This is the free version of our weekly newsletter. The premium version has 12 excellent recommendations, on top of these, of what to watch at festivals, virtual cinemas, VOD, and via streaming. We also spotlight several virtual film festivals worth catching worldwide, featuring films we love that have yet to secure distribution (so this may be your only chance to see them!).
In our premium newsletter for members this week, we recommend more virtual film festival screenings, plus additional VOD, virtual cinema, and streaming recommendations. If you become a member now, shoot us an email, and we'll be happy to send you these recommendations, too!
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Wherever you are in the world, this week, there's a good chance you can now stream (or rent) one of the best films of 2020, which is also Canadian, Nadia Butterfly, as well as rent one of the delights of the LGBTQ+ film circuit, Sublet. The great queer drama Princess Cyd is also streaming worldwide on Mubi.
As Canada and the US have holidays this week commemorating the genocide of Indigenous Peoples, this is a great time to reflect and learn about Indigenous Peoples, and film is a great way to do that! We recommend some of the best Indigenous films from the territories now known as Canada, all of which are available widely across the world.
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Celebrate Indigenous Filmmakers from the territories now known as Canada
As Canada and the US have national holidays this week which ostensibly celebrate the genocide of Indigenous Peoples, we thought it was high time to recommend catching up with the best Indigenous stories on screen from the territories known as Canada.
We recently published a list of essential Indigenous films, which you can read here. This is a selection of those which are available worldwide.
Angry Inuk (Alethea Arnaquq-Baril, 2016)
Angry Inuk is available to stream free on the NFB website and CBC Gem. It’s streaming on AMC+, Tubi, Kanopy, and Film Movement Plus in the US. It’s streaming on Prime in the UK, and filmzie.com internationally.
From the introduction to our interview with director Alethea Arnaquq-Baril:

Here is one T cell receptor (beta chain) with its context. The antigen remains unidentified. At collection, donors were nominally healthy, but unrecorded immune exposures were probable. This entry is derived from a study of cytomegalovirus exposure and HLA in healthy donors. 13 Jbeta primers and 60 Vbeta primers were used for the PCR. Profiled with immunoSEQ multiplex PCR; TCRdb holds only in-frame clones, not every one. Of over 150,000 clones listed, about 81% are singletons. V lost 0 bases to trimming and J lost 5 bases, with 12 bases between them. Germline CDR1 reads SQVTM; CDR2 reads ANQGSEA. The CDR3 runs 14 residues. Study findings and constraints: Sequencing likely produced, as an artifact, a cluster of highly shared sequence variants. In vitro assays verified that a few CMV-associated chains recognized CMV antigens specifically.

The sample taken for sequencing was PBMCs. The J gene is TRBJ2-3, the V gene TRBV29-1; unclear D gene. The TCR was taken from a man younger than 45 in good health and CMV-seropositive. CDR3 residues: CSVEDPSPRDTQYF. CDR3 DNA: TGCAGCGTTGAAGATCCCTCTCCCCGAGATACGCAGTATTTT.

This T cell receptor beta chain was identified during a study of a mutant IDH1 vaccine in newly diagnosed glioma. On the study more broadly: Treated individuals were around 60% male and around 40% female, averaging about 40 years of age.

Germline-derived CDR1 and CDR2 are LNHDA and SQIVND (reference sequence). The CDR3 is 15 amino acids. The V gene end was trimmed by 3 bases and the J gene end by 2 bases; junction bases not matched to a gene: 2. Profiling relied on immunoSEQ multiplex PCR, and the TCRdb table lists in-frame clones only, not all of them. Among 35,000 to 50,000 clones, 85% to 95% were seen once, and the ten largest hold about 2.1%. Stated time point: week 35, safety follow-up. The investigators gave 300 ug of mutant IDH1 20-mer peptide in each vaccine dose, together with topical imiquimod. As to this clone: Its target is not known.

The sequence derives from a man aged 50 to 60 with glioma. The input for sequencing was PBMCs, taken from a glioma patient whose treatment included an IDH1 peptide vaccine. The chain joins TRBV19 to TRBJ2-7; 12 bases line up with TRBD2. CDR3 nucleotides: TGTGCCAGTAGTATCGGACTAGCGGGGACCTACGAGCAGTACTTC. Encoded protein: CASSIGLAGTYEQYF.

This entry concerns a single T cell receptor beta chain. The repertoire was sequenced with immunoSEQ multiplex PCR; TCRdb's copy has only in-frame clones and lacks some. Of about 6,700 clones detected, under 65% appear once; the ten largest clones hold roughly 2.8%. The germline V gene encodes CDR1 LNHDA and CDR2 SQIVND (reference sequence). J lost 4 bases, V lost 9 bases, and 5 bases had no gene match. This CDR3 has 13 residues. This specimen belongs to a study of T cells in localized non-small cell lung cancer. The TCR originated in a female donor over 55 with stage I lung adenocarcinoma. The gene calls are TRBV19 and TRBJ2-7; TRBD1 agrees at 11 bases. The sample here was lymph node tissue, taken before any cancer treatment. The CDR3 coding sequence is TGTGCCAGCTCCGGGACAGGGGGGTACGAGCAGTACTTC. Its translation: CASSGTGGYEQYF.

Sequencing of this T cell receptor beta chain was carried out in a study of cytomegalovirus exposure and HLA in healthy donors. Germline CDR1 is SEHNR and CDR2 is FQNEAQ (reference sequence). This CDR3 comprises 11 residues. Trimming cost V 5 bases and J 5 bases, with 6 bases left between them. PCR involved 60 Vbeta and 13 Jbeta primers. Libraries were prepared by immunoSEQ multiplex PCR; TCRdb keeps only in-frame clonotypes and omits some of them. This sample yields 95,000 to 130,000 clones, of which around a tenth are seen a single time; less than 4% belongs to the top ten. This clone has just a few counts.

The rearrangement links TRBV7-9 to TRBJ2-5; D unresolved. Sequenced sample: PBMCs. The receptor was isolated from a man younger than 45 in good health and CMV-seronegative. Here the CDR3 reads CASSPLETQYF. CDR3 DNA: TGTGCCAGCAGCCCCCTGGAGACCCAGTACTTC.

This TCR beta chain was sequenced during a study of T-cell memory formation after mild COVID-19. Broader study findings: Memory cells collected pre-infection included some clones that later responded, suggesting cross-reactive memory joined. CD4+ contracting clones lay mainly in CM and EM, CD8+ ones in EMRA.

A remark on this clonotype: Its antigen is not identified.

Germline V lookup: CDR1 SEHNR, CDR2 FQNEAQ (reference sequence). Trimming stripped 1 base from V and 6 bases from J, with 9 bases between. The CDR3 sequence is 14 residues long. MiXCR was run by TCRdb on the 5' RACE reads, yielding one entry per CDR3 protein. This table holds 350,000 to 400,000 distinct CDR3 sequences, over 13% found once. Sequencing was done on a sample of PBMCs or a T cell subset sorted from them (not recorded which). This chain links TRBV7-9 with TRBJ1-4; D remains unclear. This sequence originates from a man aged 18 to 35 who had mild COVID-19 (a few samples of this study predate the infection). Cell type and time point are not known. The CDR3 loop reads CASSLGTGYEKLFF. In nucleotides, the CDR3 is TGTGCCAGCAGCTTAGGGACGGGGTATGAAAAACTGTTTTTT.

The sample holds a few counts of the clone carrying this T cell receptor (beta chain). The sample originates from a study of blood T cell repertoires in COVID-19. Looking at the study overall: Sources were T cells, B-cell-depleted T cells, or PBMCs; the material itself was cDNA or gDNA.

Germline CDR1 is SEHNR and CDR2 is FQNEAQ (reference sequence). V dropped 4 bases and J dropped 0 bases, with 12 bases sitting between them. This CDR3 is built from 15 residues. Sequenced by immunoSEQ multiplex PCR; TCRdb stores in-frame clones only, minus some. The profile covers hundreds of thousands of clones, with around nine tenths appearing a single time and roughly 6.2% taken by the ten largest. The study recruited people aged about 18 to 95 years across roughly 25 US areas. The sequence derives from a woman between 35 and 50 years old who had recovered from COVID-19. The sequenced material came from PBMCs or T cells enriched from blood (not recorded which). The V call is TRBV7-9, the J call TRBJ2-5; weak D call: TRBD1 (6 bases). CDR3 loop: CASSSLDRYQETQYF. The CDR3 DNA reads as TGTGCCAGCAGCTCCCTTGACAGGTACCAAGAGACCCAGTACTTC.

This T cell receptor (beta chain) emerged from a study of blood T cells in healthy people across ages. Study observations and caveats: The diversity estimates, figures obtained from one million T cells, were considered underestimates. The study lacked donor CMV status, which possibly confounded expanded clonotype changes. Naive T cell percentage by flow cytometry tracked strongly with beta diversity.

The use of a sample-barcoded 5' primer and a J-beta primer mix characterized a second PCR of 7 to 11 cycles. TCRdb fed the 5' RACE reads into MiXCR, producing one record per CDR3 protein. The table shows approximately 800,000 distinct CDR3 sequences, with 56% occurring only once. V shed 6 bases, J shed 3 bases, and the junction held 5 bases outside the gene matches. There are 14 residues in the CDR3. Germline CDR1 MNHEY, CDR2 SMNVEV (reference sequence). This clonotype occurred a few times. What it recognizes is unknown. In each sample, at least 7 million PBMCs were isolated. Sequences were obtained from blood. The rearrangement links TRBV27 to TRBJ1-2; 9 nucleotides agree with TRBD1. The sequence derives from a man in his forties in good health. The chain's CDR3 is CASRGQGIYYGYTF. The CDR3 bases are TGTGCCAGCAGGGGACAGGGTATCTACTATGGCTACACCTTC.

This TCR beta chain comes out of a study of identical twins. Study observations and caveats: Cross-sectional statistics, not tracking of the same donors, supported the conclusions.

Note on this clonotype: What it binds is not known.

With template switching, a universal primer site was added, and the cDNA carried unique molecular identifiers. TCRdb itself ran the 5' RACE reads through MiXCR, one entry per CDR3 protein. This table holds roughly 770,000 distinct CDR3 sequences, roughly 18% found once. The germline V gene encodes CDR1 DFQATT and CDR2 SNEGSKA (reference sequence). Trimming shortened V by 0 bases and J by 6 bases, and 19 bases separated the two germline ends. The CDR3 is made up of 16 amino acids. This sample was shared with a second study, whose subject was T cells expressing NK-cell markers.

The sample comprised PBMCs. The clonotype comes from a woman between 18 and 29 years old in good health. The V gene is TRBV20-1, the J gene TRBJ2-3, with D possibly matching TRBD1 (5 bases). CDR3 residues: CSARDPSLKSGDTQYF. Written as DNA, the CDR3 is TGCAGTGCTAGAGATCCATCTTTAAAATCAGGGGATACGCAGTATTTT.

“I had to give the audience a chance to fall in love with the Inuit culture and the people," said Inuk writer-director Alethea Arnaquq-Baril. She does this and more in her passionate, thought-provoking documentary, Angry Inuk. The film is an insider’s look at seal hunting: how integral it is to Inuit culture, how it’s the best source of sustainable nutrition in the Arctic, and how international seal hunting bans are having devastating consequences for the Inuit economy and the environment. After winning the People’s Choice Award at the 2016 HotDocs Film Festival, Angry Inuk was selected as one of Canada's Top 10 Films of 2016. “I’m really excited,” said Arnaquq-Baril, “that out of the Top 10, two of the features are directed by Inuit.”
Many Inuit depend on seal hunting as a source of local, sustainable, fresh food, and on the pelts as a source of income. Cost of living in the Arctic is extremely expensive: non-local food has to travel far, which inflates costs, and there’s heating, gas, and more to pay. A case of Coke can cost $80. Seal meat is one of the healthiest dietary options, and it’s a good source of meat for the community. Plus, nothing goes to waste. Seal pelts, sold on the international market, provide crucial income for Inuit, especially since job options are scarce. However, international legislation banning seal hunting and commercial seal pelt markets has created a stigma around its sale, which has been a huge economic blow for the Inuit community.
Read the full interview.
Falls Around Her (Darlene Naponse, 2018) - CBC Gem/Hoopla Canada, Prime/Hoopla US
From the introduction to our interview with director Darlene Naponse:
Anishinaabe Kwe filmmaker Darlene Naponse sees a strong parallel between a toxic personal relationship and the colonialist approach to land use in Canada: both take and take, and there’s no end in sight. That parallel undergirds her beautiful new film, Falls Around Her, which follows Mary (Tantoo Cardinal), a famous but middle-aged musician who decides to stop touring and return to her grandmother’s home on a First Nations reserve.
Mary returns to the land to retreat from the vultures of the music business, sometimes including her fans, and to rediscover internal balance. Reintegrating into her community leads Mary to become involved with its inherent political activism : protecting its land from the local mining industry after the water was poisoned by a mine constructed without proper consultation.”
Read the full interview.
Now streaming worldwide
Sublet - worldwide - July 2-4
Although Sublet has secured US distribution, it's yet to be released elsewhere, so this is a rare chance to see it worldwide.